Lawmakers in Kenya are outraged that the government has spent about $35m (£26m) on building a 10km (about six miles) wire fence along the border with Somalia to block militant Islamists from crossing over.
The lawmakers believe that people within Kenya’s security ministries have taken advantage of the threat posed by the Somalia-headquartered al-Shabab group to steal public money.
Details of the spending came out in an official report tabled in the National Assembly on Wednesday.
The $35m translates to a staggering $3m per kilomtere for a fence made of chain link, barbed wire and concrete poles.
That is more than double the money the Kenyan government has set aside for its Strategic Food reserve programme for the 2018-2019 financial year.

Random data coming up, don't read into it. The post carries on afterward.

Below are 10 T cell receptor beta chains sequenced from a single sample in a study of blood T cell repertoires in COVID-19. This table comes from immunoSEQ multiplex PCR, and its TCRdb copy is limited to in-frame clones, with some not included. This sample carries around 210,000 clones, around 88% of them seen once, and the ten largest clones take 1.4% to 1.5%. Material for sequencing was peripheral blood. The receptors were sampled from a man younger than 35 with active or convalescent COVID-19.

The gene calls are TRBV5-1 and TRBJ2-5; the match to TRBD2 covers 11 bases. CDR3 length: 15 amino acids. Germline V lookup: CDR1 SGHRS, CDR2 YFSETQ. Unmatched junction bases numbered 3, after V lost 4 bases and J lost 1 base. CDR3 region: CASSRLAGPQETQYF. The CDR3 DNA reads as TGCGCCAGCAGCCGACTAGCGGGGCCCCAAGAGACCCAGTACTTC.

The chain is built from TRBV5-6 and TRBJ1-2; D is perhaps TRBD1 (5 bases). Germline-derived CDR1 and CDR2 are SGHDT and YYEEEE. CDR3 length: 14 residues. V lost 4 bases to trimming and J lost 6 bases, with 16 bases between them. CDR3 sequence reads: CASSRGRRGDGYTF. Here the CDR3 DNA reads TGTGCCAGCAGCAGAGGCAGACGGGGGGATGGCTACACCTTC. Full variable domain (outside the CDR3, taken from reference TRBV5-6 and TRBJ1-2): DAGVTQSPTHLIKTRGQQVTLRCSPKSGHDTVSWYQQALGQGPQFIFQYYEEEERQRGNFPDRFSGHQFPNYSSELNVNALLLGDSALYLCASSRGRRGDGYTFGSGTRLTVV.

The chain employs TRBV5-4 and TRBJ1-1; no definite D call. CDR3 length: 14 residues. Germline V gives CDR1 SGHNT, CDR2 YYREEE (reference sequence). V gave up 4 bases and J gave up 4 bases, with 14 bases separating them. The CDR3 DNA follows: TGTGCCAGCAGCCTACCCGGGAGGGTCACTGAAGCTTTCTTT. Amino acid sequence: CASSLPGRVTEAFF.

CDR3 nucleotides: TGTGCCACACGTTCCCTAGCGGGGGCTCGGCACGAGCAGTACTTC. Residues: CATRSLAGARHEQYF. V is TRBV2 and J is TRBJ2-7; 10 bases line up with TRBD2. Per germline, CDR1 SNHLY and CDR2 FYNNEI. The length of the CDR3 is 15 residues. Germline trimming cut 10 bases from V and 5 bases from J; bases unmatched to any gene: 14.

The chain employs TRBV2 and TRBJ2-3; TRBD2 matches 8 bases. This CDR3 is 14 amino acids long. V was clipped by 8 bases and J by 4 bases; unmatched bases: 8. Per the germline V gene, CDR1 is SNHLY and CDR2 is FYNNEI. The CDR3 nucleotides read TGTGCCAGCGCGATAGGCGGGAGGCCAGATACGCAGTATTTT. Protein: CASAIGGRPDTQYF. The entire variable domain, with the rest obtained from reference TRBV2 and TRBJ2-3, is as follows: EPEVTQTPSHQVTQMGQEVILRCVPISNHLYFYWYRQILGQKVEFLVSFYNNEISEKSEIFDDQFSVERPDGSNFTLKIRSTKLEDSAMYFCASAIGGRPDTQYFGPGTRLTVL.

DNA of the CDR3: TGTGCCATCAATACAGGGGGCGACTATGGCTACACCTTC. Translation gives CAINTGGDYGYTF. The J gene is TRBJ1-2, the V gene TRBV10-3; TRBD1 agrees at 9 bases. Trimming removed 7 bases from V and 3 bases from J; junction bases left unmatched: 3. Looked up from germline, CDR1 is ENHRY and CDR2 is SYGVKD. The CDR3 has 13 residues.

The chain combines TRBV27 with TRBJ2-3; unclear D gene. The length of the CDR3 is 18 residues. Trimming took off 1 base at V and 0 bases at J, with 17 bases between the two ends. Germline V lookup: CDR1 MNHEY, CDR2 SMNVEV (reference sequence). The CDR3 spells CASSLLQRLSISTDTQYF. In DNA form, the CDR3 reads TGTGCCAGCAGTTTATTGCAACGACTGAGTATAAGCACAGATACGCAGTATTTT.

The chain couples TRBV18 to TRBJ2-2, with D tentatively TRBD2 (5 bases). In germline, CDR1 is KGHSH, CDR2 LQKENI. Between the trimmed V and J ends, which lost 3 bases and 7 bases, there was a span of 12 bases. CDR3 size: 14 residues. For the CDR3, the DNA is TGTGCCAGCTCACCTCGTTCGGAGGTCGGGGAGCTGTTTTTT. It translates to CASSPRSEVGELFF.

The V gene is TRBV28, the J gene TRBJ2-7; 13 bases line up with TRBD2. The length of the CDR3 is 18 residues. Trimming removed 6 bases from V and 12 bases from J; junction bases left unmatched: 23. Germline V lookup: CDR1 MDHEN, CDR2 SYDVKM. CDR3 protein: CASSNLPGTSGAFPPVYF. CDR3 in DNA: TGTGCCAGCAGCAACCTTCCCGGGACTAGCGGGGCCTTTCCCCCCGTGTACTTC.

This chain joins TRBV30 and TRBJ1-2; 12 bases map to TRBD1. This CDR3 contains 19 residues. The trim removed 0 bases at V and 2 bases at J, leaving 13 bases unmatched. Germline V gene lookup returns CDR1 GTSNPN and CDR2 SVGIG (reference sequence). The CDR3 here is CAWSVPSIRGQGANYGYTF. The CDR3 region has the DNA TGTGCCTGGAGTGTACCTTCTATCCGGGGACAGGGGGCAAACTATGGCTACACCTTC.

It is also nearly $1m more than the amount the country is spending to roll out universal healthcare countrywide, and triple the money set aside this financial year to build affordable housing.
If they built four more kilometres at the same cost, it would come to $43m, which would equal the total amount Kenya is spending on providing free maternal healthcare this year.
The government initially announced that it would build a 700km wall along the porous border to limit incursions by al-Shabab fighters. But when construction began in 2015, there was a fence instead.
The government has not yet responded to the latest concerns of lawmakers, some of whom have also questioned the wisdom of building a fence to fight terrorism.